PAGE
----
and then the A145. This turned out to be cause for much regret. We pedalled endlessly through a surreal pig-scape, bombarded by smells and squeals and menaced constantly by aggressive traffic. Also we were heading north, so it was all up-hill. It was not an auspicious beginning and as route planner I felt a great deal of egg spreading over my face, quite apart from the smell of 5 million pigs. Fortunately this turned out to be the low point in our trip; we eventually made a landfall at a magnificent B&B in Frostenden and awoke the next day to a glorious view of the round tower of Frostenden church at the end of the lawn.
Frostenden Church & Hall.
Back in the saddle, we rewarded ourselves with a leisurely ride through lovely, and more or less deserted countryside, to Blyford. This stretch of country must be a good deal less populated than a century ago and entirely unspoilt. The blackberries here (and everywhere else) were prodigiously plentiful and made for a great many stops. The cross-roads at Blyford with its pub and thatched church gives you that remote feeling you get from illustrations of fairly tales. We did the church and then lunched at the pub, notable for its extravagantly Italian publican.
Only a mile or two from Blyford is the village of Wenhaston (pronounced Weneston or something like that) and there you will find Woottens, the finest perennial nursery in East Anglia and possibly the world. Woottens specialise in Pelargoniums, Iris and Auriculas and their handbook which is an inch thick is one of the most irresistible publications known to man.
Our next port of call was Halesworth and an eccentric but rather charming B&B; much of the décor provided by redundant signs from the London Underground. We would have got there early but for an unfortunate communication failure which resulted in the two halves of our team losing each other for half an hour in the outskirts of Halesworth.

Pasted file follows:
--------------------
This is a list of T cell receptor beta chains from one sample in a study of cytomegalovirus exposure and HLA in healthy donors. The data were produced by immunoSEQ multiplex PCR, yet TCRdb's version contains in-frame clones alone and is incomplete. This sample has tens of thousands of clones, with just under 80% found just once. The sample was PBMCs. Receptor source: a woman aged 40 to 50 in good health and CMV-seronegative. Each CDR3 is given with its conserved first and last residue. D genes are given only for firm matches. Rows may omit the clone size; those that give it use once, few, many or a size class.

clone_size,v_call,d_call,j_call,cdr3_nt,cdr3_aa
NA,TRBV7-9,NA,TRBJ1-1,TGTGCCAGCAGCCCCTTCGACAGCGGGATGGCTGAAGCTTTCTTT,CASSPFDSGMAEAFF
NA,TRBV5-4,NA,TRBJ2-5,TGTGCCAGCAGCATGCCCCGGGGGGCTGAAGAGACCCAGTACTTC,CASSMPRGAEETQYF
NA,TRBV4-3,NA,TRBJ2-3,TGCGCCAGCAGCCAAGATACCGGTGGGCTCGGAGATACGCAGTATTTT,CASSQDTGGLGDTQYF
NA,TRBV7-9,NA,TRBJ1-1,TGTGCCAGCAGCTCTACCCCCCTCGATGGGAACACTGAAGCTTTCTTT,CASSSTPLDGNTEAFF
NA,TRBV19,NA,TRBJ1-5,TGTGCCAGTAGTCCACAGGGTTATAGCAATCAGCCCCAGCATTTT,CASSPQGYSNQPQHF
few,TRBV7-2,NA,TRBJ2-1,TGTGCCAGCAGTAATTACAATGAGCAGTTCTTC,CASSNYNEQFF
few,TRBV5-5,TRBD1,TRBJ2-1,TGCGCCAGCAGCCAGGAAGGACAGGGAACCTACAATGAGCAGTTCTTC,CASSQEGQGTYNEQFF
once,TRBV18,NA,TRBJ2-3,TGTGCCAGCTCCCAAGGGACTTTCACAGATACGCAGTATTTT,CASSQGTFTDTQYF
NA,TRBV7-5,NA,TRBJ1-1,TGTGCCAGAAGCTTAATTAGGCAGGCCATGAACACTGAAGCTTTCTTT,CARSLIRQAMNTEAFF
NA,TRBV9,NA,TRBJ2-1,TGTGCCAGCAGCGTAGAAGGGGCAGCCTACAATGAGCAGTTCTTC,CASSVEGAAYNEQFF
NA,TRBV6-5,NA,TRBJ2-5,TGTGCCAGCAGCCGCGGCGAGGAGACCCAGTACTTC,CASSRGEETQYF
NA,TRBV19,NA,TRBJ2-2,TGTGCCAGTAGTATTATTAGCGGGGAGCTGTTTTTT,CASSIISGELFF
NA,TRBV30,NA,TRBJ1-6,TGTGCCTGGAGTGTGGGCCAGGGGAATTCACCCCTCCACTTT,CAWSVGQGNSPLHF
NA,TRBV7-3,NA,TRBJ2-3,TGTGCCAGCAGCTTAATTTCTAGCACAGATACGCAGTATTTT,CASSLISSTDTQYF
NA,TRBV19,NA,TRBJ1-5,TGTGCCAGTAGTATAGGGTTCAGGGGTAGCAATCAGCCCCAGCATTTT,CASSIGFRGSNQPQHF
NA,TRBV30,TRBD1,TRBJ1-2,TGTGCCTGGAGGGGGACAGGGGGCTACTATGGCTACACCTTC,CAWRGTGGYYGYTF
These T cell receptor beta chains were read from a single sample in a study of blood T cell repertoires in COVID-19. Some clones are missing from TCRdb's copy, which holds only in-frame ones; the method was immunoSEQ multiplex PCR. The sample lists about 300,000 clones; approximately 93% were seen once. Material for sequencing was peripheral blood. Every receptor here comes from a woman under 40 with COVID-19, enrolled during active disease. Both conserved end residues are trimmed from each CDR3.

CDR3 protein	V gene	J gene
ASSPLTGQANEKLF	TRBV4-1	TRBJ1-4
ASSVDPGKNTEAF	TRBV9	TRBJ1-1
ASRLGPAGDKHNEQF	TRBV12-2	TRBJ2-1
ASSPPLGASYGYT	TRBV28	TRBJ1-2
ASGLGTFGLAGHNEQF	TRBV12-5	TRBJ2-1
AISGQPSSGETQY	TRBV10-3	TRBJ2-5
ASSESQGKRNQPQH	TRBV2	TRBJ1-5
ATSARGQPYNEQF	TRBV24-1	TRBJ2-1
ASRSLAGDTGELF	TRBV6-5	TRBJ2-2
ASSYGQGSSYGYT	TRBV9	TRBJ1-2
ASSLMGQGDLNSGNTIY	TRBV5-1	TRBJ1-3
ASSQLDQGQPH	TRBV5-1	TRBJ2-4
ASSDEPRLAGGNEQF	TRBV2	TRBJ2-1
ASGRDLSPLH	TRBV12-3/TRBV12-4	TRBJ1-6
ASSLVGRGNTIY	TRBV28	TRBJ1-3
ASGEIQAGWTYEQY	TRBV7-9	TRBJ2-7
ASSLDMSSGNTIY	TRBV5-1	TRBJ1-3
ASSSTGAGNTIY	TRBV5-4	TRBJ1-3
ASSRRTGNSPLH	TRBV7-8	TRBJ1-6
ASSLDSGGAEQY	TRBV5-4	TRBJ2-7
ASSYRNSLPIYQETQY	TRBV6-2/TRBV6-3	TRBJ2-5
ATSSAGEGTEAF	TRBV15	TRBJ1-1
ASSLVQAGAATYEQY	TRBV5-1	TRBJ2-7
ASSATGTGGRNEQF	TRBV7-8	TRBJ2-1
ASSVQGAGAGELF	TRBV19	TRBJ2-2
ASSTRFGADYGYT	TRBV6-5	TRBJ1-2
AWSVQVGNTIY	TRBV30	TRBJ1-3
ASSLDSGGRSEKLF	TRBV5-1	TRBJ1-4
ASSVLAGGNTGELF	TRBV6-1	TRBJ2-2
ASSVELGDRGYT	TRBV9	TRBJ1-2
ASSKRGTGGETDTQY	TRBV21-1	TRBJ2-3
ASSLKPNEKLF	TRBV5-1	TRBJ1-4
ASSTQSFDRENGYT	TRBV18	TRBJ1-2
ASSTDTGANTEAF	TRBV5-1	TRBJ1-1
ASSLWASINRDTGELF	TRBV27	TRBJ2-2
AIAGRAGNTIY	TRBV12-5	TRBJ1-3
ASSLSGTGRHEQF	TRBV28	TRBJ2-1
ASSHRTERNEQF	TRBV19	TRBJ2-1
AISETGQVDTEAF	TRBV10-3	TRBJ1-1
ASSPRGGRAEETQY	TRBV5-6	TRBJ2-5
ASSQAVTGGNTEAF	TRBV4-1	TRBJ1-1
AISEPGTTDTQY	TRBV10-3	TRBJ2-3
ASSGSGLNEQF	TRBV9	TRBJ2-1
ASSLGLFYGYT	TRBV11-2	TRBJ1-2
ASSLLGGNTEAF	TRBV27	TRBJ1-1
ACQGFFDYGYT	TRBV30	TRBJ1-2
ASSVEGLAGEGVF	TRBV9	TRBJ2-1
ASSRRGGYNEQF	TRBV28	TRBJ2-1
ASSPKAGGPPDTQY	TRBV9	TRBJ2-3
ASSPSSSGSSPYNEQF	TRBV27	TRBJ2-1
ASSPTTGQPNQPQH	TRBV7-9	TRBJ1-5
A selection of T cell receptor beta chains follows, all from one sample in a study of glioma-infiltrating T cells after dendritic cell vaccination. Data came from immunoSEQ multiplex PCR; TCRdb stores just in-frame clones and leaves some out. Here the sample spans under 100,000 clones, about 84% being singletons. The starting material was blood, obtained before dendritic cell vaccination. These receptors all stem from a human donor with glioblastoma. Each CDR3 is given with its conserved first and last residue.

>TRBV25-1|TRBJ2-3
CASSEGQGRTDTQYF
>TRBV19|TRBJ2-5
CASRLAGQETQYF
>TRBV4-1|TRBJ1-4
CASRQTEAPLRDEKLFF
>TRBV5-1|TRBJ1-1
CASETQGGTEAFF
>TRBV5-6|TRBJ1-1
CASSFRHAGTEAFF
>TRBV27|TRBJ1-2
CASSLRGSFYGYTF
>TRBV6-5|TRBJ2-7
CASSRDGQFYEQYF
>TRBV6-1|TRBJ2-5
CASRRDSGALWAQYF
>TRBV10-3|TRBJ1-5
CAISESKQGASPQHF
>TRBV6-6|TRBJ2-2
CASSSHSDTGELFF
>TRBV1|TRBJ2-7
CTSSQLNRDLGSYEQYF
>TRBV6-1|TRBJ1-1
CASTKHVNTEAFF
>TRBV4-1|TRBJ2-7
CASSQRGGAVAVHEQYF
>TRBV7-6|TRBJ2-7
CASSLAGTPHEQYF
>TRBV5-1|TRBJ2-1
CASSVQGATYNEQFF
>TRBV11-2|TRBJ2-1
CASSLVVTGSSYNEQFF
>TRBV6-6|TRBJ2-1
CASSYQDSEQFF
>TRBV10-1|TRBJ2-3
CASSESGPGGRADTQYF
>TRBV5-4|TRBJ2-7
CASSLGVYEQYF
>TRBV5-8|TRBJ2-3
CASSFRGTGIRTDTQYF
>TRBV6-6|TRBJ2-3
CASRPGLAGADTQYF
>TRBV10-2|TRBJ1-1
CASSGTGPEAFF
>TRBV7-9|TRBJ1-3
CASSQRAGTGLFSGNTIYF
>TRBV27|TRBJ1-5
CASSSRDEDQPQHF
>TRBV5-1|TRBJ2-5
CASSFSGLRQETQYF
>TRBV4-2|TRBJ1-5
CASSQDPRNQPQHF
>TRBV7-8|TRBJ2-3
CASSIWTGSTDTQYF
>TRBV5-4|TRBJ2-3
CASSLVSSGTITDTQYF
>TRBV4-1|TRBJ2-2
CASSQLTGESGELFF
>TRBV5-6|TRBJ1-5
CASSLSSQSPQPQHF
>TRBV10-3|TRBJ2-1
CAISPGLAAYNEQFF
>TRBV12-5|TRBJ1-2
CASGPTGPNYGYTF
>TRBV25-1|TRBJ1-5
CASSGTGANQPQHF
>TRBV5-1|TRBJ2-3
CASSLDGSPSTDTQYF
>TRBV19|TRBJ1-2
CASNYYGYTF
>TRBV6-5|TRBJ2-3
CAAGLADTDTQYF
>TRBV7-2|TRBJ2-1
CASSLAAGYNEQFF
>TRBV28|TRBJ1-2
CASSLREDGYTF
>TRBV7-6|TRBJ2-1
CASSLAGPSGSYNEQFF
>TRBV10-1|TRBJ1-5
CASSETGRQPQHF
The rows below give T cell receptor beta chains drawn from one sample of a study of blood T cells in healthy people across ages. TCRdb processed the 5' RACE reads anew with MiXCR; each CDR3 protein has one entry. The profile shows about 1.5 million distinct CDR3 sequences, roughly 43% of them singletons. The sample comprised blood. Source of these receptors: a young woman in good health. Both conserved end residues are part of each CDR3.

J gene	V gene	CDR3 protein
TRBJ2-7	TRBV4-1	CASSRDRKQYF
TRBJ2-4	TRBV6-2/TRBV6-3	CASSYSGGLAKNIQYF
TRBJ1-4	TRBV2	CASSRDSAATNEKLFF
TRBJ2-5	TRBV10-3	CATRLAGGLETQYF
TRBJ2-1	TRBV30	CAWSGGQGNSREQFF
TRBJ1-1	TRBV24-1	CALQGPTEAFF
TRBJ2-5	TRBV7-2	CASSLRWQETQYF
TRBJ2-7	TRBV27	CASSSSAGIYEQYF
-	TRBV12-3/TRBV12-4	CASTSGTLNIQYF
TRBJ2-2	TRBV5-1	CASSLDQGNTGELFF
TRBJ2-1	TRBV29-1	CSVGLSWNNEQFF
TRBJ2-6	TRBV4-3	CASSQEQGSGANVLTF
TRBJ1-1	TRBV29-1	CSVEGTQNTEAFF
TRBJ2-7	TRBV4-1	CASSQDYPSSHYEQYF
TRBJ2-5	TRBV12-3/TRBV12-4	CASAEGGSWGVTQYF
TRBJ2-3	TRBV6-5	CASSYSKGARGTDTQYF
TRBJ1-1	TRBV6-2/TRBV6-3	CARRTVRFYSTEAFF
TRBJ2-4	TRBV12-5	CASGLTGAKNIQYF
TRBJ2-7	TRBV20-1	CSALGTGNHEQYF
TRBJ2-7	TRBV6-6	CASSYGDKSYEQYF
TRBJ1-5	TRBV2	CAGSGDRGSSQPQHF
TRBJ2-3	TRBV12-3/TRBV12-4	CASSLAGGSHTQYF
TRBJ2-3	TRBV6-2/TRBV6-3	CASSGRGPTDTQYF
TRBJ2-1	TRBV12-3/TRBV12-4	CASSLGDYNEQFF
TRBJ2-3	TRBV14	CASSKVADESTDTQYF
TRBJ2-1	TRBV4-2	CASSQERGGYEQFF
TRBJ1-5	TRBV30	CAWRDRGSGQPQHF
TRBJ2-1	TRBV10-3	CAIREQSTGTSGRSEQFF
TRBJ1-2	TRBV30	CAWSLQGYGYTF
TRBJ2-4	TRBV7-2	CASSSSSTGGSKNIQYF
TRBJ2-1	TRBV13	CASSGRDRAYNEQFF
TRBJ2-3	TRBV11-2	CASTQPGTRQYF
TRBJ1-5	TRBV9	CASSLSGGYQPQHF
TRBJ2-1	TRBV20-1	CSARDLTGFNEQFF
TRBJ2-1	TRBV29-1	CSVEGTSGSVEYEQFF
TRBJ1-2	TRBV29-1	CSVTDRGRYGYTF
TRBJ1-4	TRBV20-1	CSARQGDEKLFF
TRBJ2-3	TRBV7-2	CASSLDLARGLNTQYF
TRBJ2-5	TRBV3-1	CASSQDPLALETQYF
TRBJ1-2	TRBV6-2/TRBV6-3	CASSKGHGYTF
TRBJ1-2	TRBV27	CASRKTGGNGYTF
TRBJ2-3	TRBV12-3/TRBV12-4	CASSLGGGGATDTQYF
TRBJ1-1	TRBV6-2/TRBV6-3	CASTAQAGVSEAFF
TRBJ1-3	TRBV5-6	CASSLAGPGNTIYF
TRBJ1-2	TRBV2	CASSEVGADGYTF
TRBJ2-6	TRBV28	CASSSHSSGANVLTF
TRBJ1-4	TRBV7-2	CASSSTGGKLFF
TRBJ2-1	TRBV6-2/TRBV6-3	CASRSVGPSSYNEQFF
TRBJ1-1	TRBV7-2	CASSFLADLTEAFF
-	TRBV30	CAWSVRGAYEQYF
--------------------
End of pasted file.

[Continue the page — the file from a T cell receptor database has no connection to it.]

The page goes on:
The following day we had intended lodging in Fressingfield in order to make the most of dining at its celebrated pub, the Fox and Goose. Unfortunately the proprietors of the place where we had intended to stay had, somewhat uncharitably, taken themselves off to Australia. Plan B involved staying at Eye, inviting relations to dinner in exchange for a lift and facing a very much longer ride than usual to get to Eye in the first place.
Walpole Old Chapel.
We started early, and at 10 a.m. had reached Walpole, where, having rung up in advance, we were shewn round Walpole Old Chapel, one of the wonders of this part of Suffolk. From the outside the chapel looks like a straightforward 16th century farm house (with a few grave-stones in the garden) and one gets no indication of the marvels within. In the 17th century, however, the Puritans converted it into a meeting house. The width of the house was doubled, a ship’s mast installed to carry the increased weight of the roof and a gallery installed which doubled the potential size of the congregation. The chapel is now in the care of the Historic Chapels Trust, it is still consecrated and the occasional service is held there. The building has been beautifully done up and gives an extraordinary feeling of space. From the pulpit the preacher could see every seat in the building – a great disincentive to sleep.
Walpole Old Chapel Interior.
From Walpole, the road to Laxfield runs for at least a mile and a half overlooking the lake in front of Heveningham Hall. The Palladian house, designed by Sir Robert Taylor about 1778, is the grandest in Suffolk and stands on the high ground a few hundred yards beyond the lake. The ride along the road on a glorious sunny morning was breath-taking and must look just as Capability Brown visualised it when he was laying out the grounds. The whole estate is kept in wonderfully manicured order and the view deserves three stars.